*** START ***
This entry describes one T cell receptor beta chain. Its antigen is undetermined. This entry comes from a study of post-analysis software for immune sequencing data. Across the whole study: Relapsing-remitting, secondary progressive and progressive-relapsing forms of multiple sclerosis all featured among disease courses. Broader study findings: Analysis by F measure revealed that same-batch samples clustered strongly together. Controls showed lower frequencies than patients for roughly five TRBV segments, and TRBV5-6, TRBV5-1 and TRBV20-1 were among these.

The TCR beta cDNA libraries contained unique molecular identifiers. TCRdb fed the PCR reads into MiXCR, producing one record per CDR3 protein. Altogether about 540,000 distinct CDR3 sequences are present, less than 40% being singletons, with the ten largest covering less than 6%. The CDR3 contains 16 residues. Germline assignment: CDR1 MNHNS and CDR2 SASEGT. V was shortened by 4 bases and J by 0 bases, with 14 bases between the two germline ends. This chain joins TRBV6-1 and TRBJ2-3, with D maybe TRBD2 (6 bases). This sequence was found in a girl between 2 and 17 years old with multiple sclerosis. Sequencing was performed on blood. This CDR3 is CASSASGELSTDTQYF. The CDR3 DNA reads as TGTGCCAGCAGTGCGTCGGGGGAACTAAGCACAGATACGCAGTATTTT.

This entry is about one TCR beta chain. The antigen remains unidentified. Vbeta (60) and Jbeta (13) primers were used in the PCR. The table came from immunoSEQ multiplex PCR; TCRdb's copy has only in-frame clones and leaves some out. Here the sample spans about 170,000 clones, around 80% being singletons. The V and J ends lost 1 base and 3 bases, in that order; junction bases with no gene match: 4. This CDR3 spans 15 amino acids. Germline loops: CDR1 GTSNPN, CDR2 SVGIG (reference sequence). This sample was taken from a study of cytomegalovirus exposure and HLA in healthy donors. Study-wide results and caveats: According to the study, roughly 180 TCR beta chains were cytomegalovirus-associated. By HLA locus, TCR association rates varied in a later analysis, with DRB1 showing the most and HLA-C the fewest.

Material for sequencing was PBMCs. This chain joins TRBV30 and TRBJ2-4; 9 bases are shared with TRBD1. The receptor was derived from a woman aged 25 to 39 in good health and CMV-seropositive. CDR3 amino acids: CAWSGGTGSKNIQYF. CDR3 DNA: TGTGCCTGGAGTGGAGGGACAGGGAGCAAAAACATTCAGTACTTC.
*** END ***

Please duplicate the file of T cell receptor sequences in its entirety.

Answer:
This entry describes one T cell receptor beta chain. Its antigen is undetermined. This entry comes from a study of post-analysis software for immune sequencing data. Across the whole study: Relapsing-remitting, secondary progressive and progressive-relapsing forms of multiple sclerosis all featured among disease courses. Broader study findings: Analysis by F measure revealed that same-batch samples clustered strongly together. Controls showed lower frequencies than patients for roughly five TRBV segments, and TRBV5-6, TRBV5-1 and TRBV20-1 were among these.

The TCR beta cDNA libraries contained unique molecular identifiers. TCRdb fed the PCR reads into MiXCR, producing one record per CDR3 protein. Altogether about 540,000 distinct CDR3 sequences are present, less than 40% being singletons, with the ten largest covering less than 6%. The CDR3 contains 16 residues. Germline assignment: CDR1 MNHNS and CDR2 SASEGT. V was shortened by 4 bases and J by 0 bases, with 14 bases between the two germline ends. This chain joins TRBV6-1 and TRBJ2-3, with D maybe TRBD2 (6 bases). This sequence was found in a girl between 2 and 17 years old with multiple sclerosis. Sequencing was performed on blood. This CDR3 is CASSASGELSTDTQYF. The CDR3 DNA reads as TGTGCCAGCAGTGCGTCGGGGGAACTAAGCACAGATACGCAGTATTTT.

This entry is about one TCR beta chain. The antigen remains unidentified. Vbeta (60) and Jbeta (13) primers were used in the PCR. The table came from immunoSEQ multiplex PCR; TCRdb's copy has only in-frame clones and leaves some out. Here the sample spans about 170,000 clones, around 80% being singletons. The V and J ends lost 1 base and 3 bases, in that order; junction bases with no gene match: 4. This CDR3 spans 15 amino acids. Germline loops: CDR1 GTSNPN, CDR2 SVGIG (reference sequence). This sample was taken from a study of cytomegalovirus exposure and HLA in healthy donors. Study-wide results and caveats: According to the study, roughly 180 TCR beta chains were cytomegalovirus-associated. By HLA locus, TCR association rates varied in a later analysis, with DRB1 showing the most and HLA-C the fewest.

Material for sequencing was PBMCs. This chain joins TRBV30 and TRBJ2-4; 9 bases are shared with TRBD1. The receptor was derived from a woman aged 25 to 39 in good health and CMV-seropositive. CDR3 amino acids: CAWSGGTGSKNIQYF. CDR3 DNA: TGTGCCTGGAGTGGAGGGACAGGGAGCAAAAACATTCAGTACTTC.